Emiliano ‘Dibu’ Martínez, a ‘perfect and Machiavellian machine’ who uses ‘abusive tactics’ against penalty takers | Football | game

“Goalkeepers appear in key moments I drew At the 1986 World Cup in Mexico, Argentina goalkeeper Neri Pompidou refers to the role played by his compatriot Emiliano Martínez in the Albiceleste’s penalty shootout win against the Netherlands (after 120 minutes in a 2–2 win). ) resulted in Lionel Messi’s team entering the semi-finals of Qatar 2022.

“He was arrogant and because Spain were out, he wanted the same for us,” Argentina goalkeeper Emiliano Martinez was sent off against the referee.

Argentina were relieved after Messi missed the penalty I drew Martinez, another great hero. It’s not the first time the 30-year-old Aston Villa goalkeeper has been his team’s lifeguard in a penalty shootout. He already did it against Colombia in the semifinals of Copa America 2021. It’s a stylish penalty saver, like Sergio Goecocchia in Italy in 1990 when he replaced the injured Pompidou midway through the World Cup.

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for daily confidential, from Spain, said in a note published this Sunday, “Martinez is an artist at centering his rivals into penalties. Football psychologists define his techniques as ‘abuse and manipulation’.

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https://www.youtube.com/watch?v=geC_pmfpRIc

‘Mind Games’

The note, signed by Alberto Ramirez, says it was “no coincidence” that Martinez stopped the first two Dutch charges to give Argentina a key advantage. “The Aston Villa goalkeeper is an expert at this sort of thing, he constantly drills, practices and rehearses, engages in mental games at key moments and drives the pitcher crazy to reach his goal. This is the story of a different goalkeeper, but one that shines from eleven meters away.

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confidential He reproduced part of a study done by a doctor in psychology with whom he spoke. The expert establishes “tactics across the spectrum of regulation” that influence the goalkeeper to “trouble his opponents” when they take penalties.

Anxiety and aggression

“Keir Jordet, a professor at the Norwegian School of Sports Science in Norway, shared a series of experiments on social networks that demonstrate how. I drew It’s the ‘perfect machine’ when it comes to taking penalty takers to the extreme. This kind of action negatively affects the concentration of football players and they lose focus on their task. In addition, it has effects on their emotions, increases their anxiety and can even create some aggression, which also changes concentration,” explains the psychologist.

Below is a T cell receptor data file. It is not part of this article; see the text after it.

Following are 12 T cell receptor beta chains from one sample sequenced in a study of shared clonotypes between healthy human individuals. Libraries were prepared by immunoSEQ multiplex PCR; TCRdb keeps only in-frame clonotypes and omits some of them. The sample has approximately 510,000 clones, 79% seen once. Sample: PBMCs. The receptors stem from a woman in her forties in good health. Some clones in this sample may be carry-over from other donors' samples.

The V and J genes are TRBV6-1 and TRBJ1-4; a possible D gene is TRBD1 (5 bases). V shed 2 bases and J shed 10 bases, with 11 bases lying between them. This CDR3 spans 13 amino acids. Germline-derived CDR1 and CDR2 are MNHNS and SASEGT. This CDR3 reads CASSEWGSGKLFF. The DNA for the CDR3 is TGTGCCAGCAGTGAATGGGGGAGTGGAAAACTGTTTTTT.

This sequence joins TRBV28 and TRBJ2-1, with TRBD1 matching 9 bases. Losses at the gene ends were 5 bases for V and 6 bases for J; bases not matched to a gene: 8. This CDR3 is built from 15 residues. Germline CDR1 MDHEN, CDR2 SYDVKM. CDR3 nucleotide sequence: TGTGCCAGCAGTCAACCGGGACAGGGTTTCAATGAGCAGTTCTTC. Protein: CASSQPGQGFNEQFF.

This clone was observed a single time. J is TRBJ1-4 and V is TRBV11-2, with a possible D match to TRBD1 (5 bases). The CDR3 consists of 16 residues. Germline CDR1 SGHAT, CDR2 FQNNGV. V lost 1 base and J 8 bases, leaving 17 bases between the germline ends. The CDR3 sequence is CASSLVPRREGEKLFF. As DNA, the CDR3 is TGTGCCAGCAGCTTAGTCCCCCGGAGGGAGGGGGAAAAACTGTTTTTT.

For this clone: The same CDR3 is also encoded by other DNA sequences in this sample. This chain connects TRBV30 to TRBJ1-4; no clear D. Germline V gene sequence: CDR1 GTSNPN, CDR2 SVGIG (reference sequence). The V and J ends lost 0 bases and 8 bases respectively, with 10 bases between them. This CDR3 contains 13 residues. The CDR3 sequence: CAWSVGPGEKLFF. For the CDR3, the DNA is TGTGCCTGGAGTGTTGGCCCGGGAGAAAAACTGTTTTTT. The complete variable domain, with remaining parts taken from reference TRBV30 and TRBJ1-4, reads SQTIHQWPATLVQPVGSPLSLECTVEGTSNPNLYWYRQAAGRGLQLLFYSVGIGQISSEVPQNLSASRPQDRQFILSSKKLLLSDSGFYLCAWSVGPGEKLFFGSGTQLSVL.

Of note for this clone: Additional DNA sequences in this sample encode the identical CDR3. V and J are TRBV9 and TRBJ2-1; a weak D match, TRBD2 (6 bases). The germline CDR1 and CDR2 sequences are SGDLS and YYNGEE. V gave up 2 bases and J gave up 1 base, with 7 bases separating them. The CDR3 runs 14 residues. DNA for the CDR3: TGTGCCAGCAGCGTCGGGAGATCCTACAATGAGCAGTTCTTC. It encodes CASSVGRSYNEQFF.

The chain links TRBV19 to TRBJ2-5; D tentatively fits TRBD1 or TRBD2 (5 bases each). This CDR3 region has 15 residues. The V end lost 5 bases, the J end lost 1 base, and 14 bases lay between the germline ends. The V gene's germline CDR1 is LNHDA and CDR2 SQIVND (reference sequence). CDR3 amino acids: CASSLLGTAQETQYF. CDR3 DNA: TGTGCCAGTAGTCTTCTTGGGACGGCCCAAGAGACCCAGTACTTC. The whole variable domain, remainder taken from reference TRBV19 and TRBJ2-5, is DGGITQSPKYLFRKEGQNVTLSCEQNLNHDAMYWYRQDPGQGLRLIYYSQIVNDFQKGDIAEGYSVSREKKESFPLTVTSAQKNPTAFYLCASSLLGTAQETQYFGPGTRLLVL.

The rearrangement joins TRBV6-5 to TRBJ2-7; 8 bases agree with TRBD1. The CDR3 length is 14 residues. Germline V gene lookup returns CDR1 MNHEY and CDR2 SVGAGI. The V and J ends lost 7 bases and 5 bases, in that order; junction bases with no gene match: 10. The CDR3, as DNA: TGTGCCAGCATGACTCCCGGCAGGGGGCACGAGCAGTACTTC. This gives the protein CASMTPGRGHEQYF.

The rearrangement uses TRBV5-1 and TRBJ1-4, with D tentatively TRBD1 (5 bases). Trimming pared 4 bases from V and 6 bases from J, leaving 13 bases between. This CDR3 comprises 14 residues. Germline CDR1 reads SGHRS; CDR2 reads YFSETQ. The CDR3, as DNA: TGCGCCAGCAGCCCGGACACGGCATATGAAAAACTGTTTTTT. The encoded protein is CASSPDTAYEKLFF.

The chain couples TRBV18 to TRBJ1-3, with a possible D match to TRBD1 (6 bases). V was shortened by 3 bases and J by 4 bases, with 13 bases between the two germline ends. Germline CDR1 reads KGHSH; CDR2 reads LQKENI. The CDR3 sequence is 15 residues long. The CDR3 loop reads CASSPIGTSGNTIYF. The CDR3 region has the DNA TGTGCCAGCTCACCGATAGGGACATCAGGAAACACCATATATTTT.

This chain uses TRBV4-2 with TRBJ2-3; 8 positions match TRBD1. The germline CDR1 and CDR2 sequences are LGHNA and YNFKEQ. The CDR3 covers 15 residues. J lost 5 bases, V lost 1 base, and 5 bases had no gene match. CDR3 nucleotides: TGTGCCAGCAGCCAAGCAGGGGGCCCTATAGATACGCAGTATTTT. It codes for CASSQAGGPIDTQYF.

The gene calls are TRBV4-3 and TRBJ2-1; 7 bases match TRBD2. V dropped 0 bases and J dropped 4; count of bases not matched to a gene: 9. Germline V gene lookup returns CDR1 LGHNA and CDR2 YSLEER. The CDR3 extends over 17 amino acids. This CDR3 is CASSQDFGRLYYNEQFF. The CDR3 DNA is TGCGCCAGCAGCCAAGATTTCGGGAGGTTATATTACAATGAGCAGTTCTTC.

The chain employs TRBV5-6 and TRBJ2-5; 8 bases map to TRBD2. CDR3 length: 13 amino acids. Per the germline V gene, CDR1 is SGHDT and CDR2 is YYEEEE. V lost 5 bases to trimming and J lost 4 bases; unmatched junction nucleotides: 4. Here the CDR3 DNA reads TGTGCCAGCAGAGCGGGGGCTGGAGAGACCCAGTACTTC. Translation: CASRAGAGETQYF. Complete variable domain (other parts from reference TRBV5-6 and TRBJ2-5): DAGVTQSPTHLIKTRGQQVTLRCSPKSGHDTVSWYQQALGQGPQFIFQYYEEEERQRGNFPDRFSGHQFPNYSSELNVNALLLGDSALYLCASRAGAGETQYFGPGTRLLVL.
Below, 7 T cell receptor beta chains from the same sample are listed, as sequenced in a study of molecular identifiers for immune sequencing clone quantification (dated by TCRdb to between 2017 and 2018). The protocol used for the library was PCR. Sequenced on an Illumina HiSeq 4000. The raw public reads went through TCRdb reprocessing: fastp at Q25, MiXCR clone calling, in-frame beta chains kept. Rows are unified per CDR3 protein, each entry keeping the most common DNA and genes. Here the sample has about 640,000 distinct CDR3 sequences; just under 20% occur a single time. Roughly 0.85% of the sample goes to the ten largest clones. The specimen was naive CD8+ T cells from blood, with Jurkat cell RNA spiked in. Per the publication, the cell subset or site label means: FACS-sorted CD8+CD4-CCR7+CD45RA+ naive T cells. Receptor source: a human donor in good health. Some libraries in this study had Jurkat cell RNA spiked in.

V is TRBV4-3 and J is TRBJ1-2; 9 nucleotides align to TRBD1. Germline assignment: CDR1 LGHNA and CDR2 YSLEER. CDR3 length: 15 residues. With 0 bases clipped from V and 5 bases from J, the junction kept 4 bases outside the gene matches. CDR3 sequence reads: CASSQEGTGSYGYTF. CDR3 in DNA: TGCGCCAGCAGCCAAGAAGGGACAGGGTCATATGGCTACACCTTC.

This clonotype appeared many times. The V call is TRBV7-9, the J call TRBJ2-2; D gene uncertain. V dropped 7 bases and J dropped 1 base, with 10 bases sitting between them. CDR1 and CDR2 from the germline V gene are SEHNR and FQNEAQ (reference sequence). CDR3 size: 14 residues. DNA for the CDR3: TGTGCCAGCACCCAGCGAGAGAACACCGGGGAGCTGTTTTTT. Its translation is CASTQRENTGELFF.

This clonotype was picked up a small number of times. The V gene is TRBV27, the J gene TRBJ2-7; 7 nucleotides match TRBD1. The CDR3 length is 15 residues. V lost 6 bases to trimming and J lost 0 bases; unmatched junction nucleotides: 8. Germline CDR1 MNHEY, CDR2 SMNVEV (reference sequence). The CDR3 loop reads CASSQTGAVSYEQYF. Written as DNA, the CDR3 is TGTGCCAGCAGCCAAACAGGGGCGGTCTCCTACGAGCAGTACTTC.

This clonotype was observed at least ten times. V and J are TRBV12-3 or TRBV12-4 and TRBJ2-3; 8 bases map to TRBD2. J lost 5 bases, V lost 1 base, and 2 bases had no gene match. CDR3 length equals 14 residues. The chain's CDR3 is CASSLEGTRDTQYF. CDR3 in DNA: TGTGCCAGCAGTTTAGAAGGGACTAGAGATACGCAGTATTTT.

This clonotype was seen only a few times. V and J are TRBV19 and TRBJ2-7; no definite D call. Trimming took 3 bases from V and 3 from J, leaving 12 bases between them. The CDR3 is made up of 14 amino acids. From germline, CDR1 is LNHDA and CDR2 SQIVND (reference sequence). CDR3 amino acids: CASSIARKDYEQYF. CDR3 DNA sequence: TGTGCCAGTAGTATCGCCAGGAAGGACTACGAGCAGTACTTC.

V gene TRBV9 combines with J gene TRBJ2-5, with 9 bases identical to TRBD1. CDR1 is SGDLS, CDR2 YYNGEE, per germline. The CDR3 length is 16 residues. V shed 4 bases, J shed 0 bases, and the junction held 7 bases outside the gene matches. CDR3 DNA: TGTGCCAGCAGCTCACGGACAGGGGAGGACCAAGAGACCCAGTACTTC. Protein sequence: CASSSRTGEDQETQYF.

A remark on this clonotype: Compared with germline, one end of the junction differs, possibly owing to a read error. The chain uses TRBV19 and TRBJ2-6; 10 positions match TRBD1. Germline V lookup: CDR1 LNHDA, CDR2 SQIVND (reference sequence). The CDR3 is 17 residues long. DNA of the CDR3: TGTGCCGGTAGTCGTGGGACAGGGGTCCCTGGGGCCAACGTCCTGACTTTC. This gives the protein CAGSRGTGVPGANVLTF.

The goalkeeper from Arsenal De Sarandi confirms that he leaves everything to improve, while Jordet doubts the penalty takers: “Emiliano uses all possible techniques. I think it’s a planned system, he plans it himself.

The Spanish newspaper describes the main sources I drew Distract your enemies.

“Martinez is using an old ‘other football’ tactic, distracting the penalty taker. Pointing to the penalty taker’s side, messing with the line…various studies have shown that there are many options in the field that reduce penalty success by up to 10%.

‘Wrong Tactics’

But there is an aspect to it that “he is an absolute colossus when it comes to talking and intimidating his rivals, which is known in other sports. trash talking (talking trash), especially prevalent in the NBA. All this causes delays in launching, adding to the tension as the minutes pass since the maximum penalty is awarded.

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In the end confidential Jordet, an expert in sports psychology, performance and suffocation under pressure, and skill development, asks a question: Should we appreciate this tactic? I drew Or consider it an unsportsmanlike act that should be punished?

To which psychologist Jordet answers: “That’s a good question. Fairness is determined by rules and arbitrators permitting. In part, this kind of behavior is natural in football. Penalties are a psychological game and goalkeepers are part of it. But, on the other hand, Martinez’s behavior is on the fringes, which are extreme measures… abusive and manipulative tactics. This goes against the behaviors we generally find acceptable in sports. It’s Machiavellian.” (D)

Wilmot Chandler

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